“The tour of SNS put some realism to all of the intense classwork they did during the two-week program,” said John Galambos of ORNL’s Research Accelerator Division, who coordinated the student tour.
ORNL accelerator scientists served as instructors and mentors, as well as tour guides, for USPAS, which brought 150 visitors from approximately 65 different international institutions to the University of Tennessee at the end of January.
USPAS is a national consortium seated at Fermi National Laboratory in Illinois, and is held twice a year at universities across the U.S. It’s a one-of-a-kind graduate education program in particle beam science and associated accelerator technologies. Teachers come from national laboratories, universities and private industry and cover “the broad spectrum of material needed to adequately represent the diverse, multi-disciplinary field of beam physics and accelerator technology,” according to USPAS.
In the 1990s, before the Spallation Neutron Source was built, ORNL staff turned to USPAS for graduate-level education in the relevant aspects of high power particle accelerators.
“USPAS is really the only place for this kind of education,” said Galambos. “We benefitted a lot from USPAS during our early years, so teaching during this year’s program is a great opportunity to give back to the science community. It’s extremely rewarding.”
For the winter 2014 program, SNS staff had a major teaching presence involving four classes. Chris Allen and Tom Pelaia taught “Control Room Accelerator Physics.” Barbara Thibadeau co-taught “Managing Science in Research Labs, Part II: Managing Organizational Behavior.” Martin P. Stockli and Baoxi Han taught “Ion Sources and Low-Energy Ion Beams,” and Sarah Cousineau and Jeff Holmes taught “Fundamentals of Accelerator Physics and Technology with Simulations and Measurements Lab.”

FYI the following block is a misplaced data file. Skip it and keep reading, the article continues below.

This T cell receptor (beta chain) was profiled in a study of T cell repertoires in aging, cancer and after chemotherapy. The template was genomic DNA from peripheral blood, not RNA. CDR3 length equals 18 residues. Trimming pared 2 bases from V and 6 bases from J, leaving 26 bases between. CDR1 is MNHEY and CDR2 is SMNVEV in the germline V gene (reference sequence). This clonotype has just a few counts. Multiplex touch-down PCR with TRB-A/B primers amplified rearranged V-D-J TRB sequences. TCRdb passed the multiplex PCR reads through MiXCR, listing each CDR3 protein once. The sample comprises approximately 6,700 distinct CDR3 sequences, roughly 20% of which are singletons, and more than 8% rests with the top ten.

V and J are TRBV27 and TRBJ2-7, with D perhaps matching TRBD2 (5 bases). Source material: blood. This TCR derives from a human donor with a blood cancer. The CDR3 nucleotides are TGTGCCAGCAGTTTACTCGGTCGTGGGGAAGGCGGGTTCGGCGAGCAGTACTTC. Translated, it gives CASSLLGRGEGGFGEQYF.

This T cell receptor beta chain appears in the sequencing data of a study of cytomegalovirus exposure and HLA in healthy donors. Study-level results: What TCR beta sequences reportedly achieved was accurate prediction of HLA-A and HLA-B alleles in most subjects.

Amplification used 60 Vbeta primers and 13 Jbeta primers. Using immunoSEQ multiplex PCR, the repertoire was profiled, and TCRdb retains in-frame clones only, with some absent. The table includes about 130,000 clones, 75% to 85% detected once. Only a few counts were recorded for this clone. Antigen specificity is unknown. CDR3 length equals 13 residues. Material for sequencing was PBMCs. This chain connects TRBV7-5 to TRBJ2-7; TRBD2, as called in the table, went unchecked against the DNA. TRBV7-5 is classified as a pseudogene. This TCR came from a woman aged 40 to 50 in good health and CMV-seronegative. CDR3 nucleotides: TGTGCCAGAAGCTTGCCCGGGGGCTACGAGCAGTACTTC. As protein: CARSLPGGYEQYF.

During the two weeks, instructors and teaching assistants were with the students day and night, working until midnight and even later most nights.
“Learning a whole semester of coursework in just two weeks is no small feat. It takes phenomenal instructors and dedicated classmates,” said Eric Barrowclough, a USPAS student who’s a PhD candidate in chemistry at the University of Tennessee. “But at the end of the two weeks and when the fog around my head had cleared, I found myself realizing how much I had learned and still want to learn about the field of accelerator physics.”
Beyond the classroom experience, the ORNL team offered a tour of the world's most powerful pulsed proton linear accelerator: ORNL’s SNS.
“The best part for me was seeing their faces light up in the SNS tunnel,” Galambos said, “something many researchers never get to see.”